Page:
Happy Birthday Hubble

To celebrate, NASA has released the largest single collection of images from the famous telescope. See all 59 amazing shots inside

Today marks the 18th anniversary of the launch of the Hubble Space Telescope, and to celebrate, NASA has released a collection of 59 new Hubble images (under the fantastic title “Galxies Gone Wild!”) that present galaxies in all of their volatile wonder.

We see them colliding, merging, spiraling away—all of the things that crazy galaxies do when they get drunk on spring break exist for billions of years in the universe. Thanks to the decision to keep Hubble aloft for another five years (a Shuttle mission planned for this summer will service the telescope for the final time), we can expect greatness from the world’s most famous space telescope well into the next decade.

For all 59 images, launch our gallery here.

All photos and captions are courtesy NASA via hubblesite.org.

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NGC 6050/IC 1179 (Arp 272) is a remarkable collision between two spiral galaxies, NGC 6050 and IC 1179, and is part of the Hercules Galaxy Cluster, located in the constellation of Hercules. The galaxy cluster is part of the Great Wall of clusters and superclusters, the largest known structure in the universe. The two spiral galaxies are linked by their swirling arms. Arp 272 is located some 450 million light-years away from Earth and is the number 272 in Arp’s Atlas of Peculiar Galaxies. NASA/ESA
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IRAS F10565+2448 is a system that appears to consist of two colliding galaxies. The larger galaxy has dust lanes, while the smaller galaxy has a pronounced curved tail that has been pulled away from the center (downwards as seen here). IRAS F10565+2448 is located in the constellation of Leo, the Lion, about 600 million light-years away. Some scientists regard this system as a candidate for a three-galaxy system. The nature of the third object is unknown. NASA/ESA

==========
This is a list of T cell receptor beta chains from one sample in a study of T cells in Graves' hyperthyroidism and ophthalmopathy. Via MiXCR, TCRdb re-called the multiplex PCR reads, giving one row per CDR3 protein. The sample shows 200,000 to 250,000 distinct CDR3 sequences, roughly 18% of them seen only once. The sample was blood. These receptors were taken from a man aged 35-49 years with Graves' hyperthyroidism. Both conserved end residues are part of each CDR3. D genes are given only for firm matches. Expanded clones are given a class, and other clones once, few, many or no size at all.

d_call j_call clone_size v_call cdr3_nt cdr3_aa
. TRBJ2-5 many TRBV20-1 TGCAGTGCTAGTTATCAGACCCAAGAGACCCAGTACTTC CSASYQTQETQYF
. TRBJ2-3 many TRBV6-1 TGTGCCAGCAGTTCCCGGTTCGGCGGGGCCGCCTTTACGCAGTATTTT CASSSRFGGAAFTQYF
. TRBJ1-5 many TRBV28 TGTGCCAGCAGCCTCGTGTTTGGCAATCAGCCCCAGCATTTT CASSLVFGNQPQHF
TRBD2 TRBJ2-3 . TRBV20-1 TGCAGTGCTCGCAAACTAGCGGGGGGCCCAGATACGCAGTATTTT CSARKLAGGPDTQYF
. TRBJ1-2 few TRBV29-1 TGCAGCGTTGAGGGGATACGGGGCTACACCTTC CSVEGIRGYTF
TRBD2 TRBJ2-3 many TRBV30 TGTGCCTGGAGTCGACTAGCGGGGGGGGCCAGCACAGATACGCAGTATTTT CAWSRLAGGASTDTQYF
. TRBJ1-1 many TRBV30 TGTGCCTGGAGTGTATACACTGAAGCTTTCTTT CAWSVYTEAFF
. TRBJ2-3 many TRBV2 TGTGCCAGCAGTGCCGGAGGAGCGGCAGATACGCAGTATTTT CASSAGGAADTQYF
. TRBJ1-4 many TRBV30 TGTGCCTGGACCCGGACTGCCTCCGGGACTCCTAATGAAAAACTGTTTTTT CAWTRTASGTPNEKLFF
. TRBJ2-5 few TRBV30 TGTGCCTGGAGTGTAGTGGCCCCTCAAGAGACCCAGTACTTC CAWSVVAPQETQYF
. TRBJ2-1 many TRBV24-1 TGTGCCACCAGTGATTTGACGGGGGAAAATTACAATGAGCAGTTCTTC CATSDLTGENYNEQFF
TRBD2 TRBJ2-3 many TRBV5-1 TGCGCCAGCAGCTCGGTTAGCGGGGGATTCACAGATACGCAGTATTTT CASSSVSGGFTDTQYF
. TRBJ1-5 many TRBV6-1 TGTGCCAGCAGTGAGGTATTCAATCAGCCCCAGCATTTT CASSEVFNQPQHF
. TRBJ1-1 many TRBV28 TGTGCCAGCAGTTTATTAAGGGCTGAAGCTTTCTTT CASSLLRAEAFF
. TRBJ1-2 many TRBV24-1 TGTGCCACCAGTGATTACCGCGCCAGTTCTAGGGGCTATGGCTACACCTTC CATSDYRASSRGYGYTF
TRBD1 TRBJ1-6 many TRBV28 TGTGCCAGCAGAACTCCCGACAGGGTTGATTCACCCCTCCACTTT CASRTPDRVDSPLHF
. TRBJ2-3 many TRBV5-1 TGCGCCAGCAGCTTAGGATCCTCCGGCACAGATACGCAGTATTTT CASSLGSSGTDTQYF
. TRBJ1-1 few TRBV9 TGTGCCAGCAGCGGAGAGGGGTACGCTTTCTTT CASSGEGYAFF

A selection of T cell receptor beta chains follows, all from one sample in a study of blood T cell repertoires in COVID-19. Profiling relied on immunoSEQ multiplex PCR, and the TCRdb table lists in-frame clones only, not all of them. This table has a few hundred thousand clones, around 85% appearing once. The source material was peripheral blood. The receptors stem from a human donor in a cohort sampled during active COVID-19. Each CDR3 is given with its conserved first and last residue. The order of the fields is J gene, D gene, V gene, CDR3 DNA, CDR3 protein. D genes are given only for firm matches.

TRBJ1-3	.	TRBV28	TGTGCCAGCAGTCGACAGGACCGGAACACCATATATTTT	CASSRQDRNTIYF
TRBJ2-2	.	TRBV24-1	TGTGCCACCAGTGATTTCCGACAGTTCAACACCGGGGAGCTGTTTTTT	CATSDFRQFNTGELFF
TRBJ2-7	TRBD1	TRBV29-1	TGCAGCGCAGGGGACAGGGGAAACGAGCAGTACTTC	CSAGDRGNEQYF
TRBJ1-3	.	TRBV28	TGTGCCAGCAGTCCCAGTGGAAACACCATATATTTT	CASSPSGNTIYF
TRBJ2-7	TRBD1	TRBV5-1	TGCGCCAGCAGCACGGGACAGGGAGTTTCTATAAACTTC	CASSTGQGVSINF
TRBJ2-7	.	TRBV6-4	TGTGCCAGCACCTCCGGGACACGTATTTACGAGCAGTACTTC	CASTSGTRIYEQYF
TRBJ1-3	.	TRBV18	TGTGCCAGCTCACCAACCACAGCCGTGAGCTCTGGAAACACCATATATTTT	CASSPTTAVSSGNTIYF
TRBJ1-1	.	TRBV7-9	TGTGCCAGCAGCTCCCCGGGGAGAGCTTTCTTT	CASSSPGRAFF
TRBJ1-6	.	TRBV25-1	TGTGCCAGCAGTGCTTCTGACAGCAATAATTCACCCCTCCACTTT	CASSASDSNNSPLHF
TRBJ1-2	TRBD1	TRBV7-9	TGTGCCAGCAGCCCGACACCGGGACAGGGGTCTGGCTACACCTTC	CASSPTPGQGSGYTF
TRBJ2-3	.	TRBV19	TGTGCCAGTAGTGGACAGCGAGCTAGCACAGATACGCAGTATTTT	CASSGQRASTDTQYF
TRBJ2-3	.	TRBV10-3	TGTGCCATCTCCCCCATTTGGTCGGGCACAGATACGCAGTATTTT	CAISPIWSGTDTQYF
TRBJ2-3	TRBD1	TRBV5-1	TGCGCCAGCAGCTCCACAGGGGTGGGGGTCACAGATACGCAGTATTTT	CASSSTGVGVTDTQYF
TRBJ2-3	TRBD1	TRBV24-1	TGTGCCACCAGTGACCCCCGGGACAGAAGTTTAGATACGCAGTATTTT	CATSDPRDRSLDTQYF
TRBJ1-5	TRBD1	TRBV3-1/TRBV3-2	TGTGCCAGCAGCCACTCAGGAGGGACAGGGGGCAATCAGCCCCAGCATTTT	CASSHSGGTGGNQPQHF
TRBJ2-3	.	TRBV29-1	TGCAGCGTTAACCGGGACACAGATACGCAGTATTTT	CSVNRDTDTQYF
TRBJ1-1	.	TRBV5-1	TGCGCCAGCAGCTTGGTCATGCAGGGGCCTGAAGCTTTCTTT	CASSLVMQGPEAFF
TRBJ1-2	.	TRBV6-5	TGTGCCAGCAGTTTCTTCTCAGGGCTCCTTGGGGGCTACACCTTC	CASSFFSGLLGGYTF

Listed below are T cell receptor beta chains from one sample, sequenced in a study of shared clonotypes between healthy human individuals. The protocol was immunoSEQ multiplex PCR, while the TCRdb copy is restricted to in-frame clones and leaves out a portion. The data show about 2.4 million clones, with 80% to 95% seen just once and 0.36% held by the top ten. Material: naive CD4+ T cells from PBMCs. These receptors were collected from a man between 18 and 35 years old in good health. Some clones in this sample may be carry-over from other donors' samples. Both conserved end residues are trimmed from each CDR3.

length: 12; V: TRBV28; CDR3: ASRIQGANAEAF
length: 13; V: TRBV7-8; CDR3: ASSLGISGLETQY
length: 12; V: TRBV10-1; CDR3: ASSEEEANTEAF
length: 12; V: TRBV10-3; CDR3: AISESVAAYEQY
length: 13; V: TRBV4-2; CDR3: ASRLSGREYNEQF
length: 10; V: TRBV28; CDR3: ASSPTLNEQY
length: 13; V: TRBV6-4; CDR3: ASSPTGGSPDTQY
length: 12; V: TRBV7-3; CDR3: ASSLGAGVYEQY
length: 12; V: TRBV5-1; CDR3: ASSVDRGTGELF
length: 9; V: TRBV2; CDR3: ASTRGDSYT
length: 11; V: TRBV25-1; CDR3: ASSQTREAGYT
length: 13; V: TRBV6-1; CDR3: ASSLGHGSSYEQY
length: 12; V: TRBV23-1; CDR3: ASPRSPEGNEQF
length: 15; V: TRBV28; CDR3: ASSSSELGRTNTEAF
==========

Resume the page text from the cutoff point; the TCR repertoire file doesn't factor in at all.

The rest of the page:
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NGC 520 is the product of a collision between two disk galaxies that started 300 million years ago. It exemplifies the middle stages of the merging process: the disks of the parent galaxies have merged together, but the nuclei have not yet coalesced. It features an odd-looking tail of stars and a prominent dust lane that runs diagonally across the center of the image and obscures the galaxy. NGC 520 is one of the brightest galaxy pairs on the sky, and can be observed with a small telescope toward the constellation of Pisces, the Fish, having the appearance of a comet. It is about 100 million light-years away and about 100,000 light-years across. The galaxy pair is included in Arp’s catalog of peculiar galaxies as Arp 157. NASA/ESA
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NGC 5331 is a pair of interacting galaxies beginning to hold their arms . There is a blue trail which appears in the image flowing to the right of the system. NGC 5331 is very bright in the infrared, with about a hundred billion times the luminosity of the Sun. It is located in the constellation Virgo, the Maiden, about 450 million light-years away from Earth. NASA/ESA
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This is a stunning pair of interacting galaxies, the barred spiral Seyfert 1 galaxy NGC 7469 (Arp 298, Mrk 1514), a luminous infrared source with a powerful starburst deeply embedded into its circumnuclear region, and its smaller companion IC 5283. This system is located about 200 million light-years away from Earth in the constellation of Pegasus, the Winged Horse. NASA/ESA